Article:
- Bernstein, B. (1975). Class, Codes and Control: Volume 3, Towards a Theory of Educational Transmissions. London: Routledge & Kegan Paul Ltd.
- Jorgensen, E. R. (1986). Aspects of Private Piano Teacher Decision-Making in London, England. Psychology of Music, 14, 111–129. doi:10.1177/0305735686142003
UCL Institute of Education Doctoral School Poster Conference (March 2015)
Many people in the UK, of all ages, receive tuition on a musical instrument through a private teacher. That is a teacher primarily defined as working autonomously, normally from a home-based studio. Although previous research has examined the nature of one-to-one instrumental teaching, little exists which explores, in particular, the autonomous nature of the profession. At a basic level, if no one tells a teacher what to teach, how does the teacher decide what to include and exclude from their lessons? Through a grounded theory, qualitative approach to methodology, the research will explore issues related to validity of knowledge, and curriculum design and construction. An initial series of interviews has highlighted a range of issues relating, in particular, to control, choice and cultural practice. Thus far, the research has suggested that the traditional ‘conservatoire’ model of ‘master-apprentice’ is very much in evidence in the private teaching context.
Music and Education
Barton, D.C.M. (2016) ‘The Changing Exam Landscape’, in Forte 2016(2), p. 26
Barton, D.C.M. (2014) ‘Book Review: Music Education in the 21st Century in the United Kingdom: Achievements, analysis and aspirations’, in Educate~ 14(3)
Barton, D.C.M. (2011) ‘Music As Experience’, in Dalcroze Society Newsletter 1(1), p. 9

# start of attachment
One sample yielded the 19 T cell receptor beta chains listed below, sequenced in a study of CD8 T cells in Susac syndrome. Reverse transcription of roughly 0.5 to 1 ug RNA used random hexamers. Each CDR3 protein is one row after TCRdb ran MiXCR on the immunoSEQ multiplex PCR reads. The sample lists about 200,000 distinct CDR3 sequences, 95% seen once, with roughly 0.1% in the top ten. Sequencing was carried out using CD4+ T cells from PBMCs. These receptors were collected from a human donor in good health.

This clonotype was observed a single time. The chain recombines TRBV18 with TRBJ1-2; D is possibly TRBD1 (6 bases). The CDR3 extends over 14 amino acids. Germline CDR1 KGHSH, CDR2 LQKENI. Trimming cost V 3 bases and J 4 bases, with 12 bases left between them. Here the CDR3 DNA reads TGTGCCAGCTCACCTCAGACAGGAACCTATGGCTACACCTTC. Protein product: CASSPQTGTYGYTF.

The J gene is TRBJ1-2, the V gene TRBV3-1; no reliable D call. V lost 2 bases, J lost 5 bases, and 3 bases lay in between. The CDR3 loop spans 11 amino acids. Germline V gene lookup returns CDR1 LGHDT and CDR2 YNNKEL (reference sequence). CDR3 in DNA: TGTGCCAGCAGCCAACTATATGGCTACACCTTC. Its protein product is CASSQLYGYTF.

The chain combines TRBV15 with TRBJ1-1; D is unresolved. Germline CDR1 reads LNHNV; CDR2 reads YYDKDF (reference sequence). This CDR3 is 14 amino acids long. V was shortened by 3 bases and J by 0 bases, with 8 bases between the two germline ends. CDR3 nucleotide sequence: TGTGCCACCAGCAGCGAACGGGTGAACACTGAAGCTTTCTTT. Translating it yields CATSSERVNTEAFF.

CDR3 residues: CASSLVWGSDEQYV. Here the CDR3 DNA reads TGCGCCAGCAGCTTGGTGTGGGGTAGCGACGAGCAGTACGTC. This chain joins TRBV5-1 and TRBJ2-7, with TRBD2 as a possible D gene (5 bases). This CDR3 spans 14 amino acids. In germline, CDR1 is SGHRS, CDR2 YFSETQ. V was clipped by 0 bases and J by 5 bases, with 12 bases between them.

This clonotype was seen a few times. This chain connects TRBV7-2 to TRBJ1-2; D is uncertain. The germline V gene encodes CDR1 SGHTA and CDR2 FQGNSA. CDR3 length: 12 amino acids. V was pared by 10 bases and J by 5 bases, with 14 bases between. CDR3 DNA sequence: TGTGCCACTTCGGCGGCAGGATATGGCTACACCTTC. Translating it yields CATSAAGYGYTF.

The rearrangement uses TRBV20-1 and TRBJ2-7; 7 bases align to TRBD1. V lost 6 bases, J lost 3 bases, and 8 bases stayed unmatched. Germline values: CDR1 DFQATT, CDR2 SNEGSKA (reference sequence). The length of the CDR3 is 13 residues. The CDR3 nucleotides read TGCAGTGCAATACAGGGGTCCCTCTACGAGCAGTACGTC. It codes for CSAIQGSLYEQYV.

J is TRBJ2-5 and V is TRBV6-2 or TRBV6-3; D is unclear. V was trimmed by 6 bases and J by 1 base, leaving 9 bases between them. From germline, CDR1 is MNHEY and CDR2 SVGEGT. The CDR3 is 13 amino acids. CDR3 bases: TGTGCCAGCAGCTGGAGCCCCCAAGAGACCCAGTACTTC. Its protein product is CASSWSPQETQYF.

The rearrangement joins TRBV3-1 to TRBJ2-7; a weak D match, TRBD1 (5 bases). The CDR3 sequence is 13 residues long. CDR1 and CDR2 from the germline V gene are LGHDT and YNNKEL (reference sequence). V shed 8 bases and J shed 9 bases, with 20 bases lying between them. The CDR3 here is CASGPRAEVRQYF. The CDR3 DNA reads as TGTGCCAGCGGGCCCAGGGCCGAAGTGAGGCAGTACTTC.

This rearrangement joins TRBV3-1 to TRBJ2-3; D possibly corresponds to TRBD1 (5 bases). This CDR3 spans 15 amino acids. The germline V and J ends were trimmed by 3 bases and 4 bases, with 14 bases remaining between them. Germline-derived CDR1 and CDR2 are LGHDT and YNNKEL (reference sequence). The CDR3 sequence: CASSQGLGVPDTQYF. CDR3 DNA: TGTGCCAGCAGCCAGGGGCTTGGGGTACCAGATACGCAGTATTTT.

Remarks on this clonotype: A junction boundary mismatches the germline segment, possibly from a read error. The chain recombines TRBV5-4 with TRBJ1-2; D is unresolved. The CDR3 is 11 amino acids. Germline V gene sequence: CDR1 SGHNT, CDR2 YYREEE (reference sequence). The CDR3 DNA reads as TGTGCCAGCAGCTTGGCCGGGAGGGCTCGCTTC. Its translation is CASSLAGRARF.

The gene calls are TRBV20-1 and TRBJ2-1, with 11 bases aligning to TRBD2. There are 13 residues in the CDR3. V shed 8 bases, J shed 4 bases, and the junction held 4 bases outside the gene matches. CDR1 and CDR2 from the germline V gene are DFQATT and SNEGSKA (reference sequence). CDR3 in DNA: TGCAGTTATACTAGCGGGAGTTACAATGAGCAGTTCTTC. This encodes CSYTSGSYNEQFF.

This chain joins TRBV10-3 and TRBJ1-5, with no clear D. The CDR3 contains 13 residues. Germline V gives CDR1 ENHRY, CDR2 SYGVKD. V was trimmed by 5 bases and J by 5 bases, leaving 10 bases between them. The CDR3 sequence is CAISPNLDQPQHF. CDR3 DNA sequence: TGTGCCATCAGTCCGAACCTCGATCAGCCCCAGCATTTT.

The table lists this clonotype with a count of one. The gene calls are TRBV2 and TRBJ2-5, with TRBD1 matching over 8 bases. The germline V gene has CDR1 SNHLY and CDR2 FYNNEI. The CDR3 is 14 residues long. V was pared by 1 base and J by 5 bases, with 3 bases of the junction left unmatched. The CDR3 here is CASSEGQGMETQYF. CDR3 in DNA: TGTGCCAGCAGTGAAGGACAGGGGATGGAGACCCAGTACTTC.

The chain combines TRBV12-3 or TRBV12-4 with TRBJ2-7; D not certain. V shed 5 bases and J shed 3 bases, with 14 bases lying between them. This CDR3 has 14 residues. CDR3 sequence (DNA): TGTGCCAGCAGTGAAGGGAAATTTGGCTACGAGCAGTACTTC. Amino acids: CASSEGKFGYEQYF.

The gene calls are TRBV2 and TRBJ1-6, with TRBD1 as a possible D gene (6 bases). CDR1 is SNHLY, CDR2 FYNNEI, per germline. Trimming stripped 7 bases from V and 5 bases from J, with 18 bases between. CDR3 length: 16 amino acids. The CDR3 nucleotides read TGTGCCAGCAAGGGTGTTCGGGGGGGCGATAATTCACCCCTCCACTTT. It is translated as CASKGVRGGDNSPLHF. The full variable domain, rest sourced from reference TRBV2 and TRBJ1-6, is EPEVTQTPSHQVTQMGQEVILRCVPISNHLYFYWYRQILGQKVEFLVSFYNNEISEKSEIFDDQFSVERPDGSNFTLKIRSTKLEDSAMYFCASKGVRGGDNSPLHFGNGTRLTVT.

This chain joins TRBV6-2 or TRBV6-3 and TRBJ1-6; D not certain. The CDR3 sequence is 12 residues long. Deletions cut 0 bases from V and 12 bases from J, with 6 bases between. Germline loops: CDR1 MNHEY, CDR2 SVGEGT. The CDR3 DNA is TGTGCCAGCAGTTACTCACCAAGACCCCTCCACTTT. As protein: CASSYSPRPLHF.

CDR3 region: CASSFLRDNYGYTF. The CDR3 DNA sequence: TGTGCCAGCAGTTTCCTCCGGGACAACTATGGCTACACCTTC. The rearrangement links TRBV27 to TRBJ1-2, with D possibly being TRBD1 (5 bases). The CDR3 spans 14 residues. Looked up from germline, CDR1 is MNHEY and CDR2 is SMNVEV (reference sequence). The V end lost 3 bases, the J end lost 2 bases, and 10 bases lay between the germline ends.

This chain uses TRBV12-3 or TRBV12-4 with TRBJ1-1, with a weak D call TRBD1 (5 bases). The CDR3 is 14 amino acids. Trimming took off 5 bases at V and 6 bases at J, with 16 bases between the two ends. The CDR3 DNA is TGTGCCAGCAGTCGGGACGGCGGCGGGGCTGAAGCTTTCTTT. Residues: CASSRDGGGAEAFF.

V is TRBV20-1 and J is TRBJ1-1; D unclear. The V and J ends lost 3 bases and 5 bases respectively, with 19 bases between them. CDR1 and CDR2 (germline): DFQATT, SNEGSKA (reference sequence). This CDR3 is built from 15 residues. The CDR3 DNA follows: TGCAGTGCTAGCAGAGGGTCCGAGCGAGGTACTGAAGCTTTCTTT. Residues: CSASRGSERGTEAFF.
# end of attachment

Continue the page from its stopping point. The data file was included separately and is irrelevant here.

Barton, D.C.M. (2010) ‘Leisure Play: Valid Exam or Easy Option’, in Forte (LCM Examinations Newsletter) 2010(3), p. 9
Barton, D.C.M. (2010) ‘Just Keep Smiling’, in Music Teacher 89(7), p. 34
Barton, D.C.M. (2009) ‘The Joy of Duets’, in Piano Professional Autumn 2009, pp. 30-31
Barton, D.C.M. (2009) ‘Tutor Books: Friend or Foe?’, in Music Teacher 85(5), pp. 88-89
Barton, D.C.M. (2008) ‘A Portrait of Michael Kidd’, in Journal Into Melody September 2008, p. 63
Barton, D.C.M. (2008) ‘You Must Be Mad!’ in Music Teacher 87(8), pp. 56-57
Barton, D.C.M. (2008) ‘Keeping the Style Alive’, in Journal Into Melody March 2008, pp. 18-19
Barton, D.C.M. (2007) ‘To Inspire, and To Encourage: The Role of the Teacher’, in The Guild of Musicians & Singers Newsletter September 2007, pp. 26-28
Barton, D.C.M. (2007) ‘The Versatility of the Victorian Musician’, in Cathedral Music 2007(3), pp. 30-33
Barton, D.C.M. (2007) ‘What is the future for today’s light music composers?’, in Journal Into Melody March 2007, p. 16
Kjemtrup, I. (2015) ‘Alphabet Soup’, in Pianist Magazine October/November 2015, pp. 78-79
Barton, D.C.M. (2010) ‘Kindness Works Both Ways’, in Music Teacher 89(6), p. 70
Barton, D.C.M. (2008) ‘Connected Learning’, in Libretto (ABRSM Newsletter) 2008(3), p. 22
Barton, D.C.M. (2007) ‘The Plight of Church Music Composers’, in Church Music Quarterley 179(3), p. 36
Barton, D.C.M. (2003) ‘Thinking Positive’, in Church Music Quarterley 160(1), p. 31
Barton, D.C.M. (2011) ‘Who’s That Grandad?’, in Retirement Today May/June 2011, p. 19
Ross, P. (2013) ‘Find missing births, marriages and deaths’, in Who Do You Think You Are? May 2013(73), pp. 17-30
Barton, D.C.M. (2011) ‘Towards the Light’, in Family Tree Magazine p. 90